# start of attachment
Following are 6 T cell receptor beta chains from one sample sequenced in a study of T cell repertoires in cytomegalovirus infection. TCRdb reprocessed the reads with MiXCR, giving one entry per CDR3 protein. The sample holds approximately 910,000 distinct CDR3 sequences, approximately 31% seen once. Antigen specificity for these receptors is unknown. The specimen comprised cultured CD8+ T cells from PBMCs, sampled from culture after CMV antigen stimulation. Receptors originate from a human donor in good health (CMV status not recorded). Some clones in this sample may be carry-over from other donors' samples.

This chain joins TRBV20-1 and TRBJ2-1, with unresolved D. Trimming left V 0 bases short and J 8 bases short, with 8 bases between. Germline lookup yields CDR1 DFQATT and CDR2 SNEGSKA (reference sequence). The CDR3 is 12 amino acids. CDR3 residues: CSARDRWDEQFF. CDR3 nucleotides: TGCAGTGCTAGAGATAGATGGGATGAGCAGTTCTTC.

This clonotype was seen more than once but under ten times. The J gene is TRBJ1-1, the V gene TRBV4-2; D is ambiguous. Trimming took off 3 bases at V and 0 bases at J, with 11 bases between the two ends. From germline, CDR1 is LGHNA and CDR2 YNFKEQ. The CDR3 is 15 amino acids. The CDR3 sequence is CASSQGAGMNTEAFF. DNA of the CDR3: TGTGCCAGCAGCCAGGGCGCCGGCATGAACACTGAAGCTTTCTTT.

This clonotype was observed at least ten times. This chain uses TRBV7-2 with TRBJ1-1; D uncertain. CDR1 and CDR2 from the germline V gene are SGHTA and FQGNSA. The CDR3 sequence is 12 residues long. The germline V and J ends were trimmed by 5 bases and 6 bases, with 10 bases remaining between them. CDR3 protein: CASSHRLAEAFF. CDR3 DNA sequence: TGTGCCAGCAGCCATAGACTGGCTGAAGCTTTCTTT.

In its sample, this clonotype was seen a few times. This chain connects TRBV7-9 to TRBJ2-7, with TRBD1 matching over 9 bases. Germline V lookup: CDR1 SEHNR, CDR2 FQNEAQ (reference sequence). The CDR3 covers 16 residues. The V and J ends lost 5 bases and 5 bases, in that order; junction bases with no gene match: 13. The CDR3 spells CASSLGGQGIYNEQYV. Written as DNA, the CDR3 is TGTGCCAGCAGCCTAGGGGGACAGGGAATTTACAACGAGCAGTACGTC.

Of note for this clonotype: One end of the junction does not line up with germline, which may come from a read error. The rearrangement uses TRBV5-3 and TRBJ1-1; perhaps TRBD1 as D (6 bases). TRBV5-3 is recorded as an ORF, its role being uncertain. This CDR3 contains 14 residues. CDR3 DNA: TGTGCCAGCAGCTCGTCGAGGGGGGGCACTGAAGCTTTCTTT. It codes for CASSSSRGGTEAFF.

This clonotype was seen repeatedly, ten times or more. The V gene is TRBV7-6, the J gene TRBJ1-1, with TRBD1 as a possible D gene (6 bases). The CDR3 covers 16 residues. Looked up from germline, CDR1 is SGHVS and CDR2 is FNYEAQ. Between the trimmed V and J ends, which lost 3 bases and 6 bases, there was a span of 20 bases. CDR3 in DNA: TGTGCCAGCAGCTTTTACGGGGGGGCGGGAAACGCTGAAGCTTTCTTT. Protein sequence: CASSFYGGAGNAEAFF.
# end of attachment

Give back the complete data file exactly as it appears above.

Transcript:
Following are 6 T cell receptor beta chains from one sample sequenced in a study of T cell repertoires in cytomegalovirus infection. TCRdb reprocessed the reads with MiXCR, giving one entry per CDR3 protein. The sample holds approximately 910,000 distinct CDR3 sequences, approximately 31% seen once. Antigen specificity for these receptors is unknown. The specimen comprised cultured CD8+ T cells from PBMCs, sampled from culture after CMV antigen stimulation. Receptors originate from a human donor in good health (CMV status not recorded). Some clones in this sample may be carry-over from other donors' samples.

This chain joins TRBV20-1 and TRBJ2-1, with unresolved D. Trimming left V 0 bases short and J 8 bases short, with 8 bases between. Germline lookup yields CDR1 DFQATT and CDR2 SNEGSKA (reference sequence). The CDR3 is 12 amino acids. CDR3 residues: CSARDRWDEQFF. CDR3 nucleotides: TGCAGTGCTAGAGATAGATGGGATGAGCAGTTCTTC.

This clonotype was seen more than once but under ten times. The J gene is TRBJ1-1, the V gene TRBV4-2; D is ambiguous. Trimming took off 3 bases at V and 0 bases at J, with 11 bases between the two ends. From germline, CDR1 is LGHNA and CDR2 YNFKEQ. The CDR3 is 15 amino acids. The CDR3 sequence is CASSQGAGMNTEAFF. DNA of the CDR3: TGTGCCAGCAGCCAGGGCGCCGGCATGAACACTGAAGCTTTCTTT.

This clonotype was observed at least ten times. This chain uses TRBV7-2 with TRBJ1-1; D uncertain. CDR1 and CDR2 from the germline V gene are SGHTA and FQGNSA. The CDR3 sequence is 12 residues long. The germline V and J ends were trimmed by 5 bases and 6 bases, with 10 bases remaining between them. CDR3 protein: CASSHRLAEAFF. CDR3 DNA sequence: TGTGCCAGCAGCCATAGACTGGCTGAAGCTTTCTTT.

In its sample, this clonotype was seen a few times. This chain connects TRBV7-9 to TRBJ2-7, with TRBD1 matching over 9 bases. Germline V lookup: CDR1 SEHNR, CDR2 FQNEAQ (reference sequence). The CDR3 covers 16 residues. The V and J ends lost 5 bases and 5 bases, in that order; junction bases with no gene match: 13. The CDR3 spells CASSLGGQGIYNEQYV. Written as DNA, the CDR3 is TGTGCCAGCAGCCTAGGGGGACAGGGAATTTACAACGAGCAGTACGTC.

Of note for this clonotype: One end of the junction does not line up with germline, which may come from a read error. The rearrangement uses TRBV5-3 and TRBJ1-1; perhaps TRBD1 as D (6 bases). TRBV5-3 is recorded as an ORF, its role being uncertain. This CDR3 contains 14 residues. CDR3 DNA: TGTGCCAGCAGCTCGTCGAGGGGGGGCACTGAAGCTTTCTTT. It codes for CASSSSRGGTEAFF.

This clonotype was seen repeatedly, ten times or more. The V gene is TRBV7-6, the J gene TRBJ1-1, with TRBD1 as a possible D gene (6 bases). The CDR3 covers 16 residues. Looked up from germline, CDR1 is SGHVS and CDR2 is FNYEAQ. Between the trimmed V and J ends, which lost 3 bases and 6 bases, there was a span of 20 bases. CDR3 in DNA: TGTGCCAGCAGCTTTTACGGGGGGGCGGGAAACGCTGAAGCTTTCTTT. Protein sequence: CASSFYGGAGNAEAFF.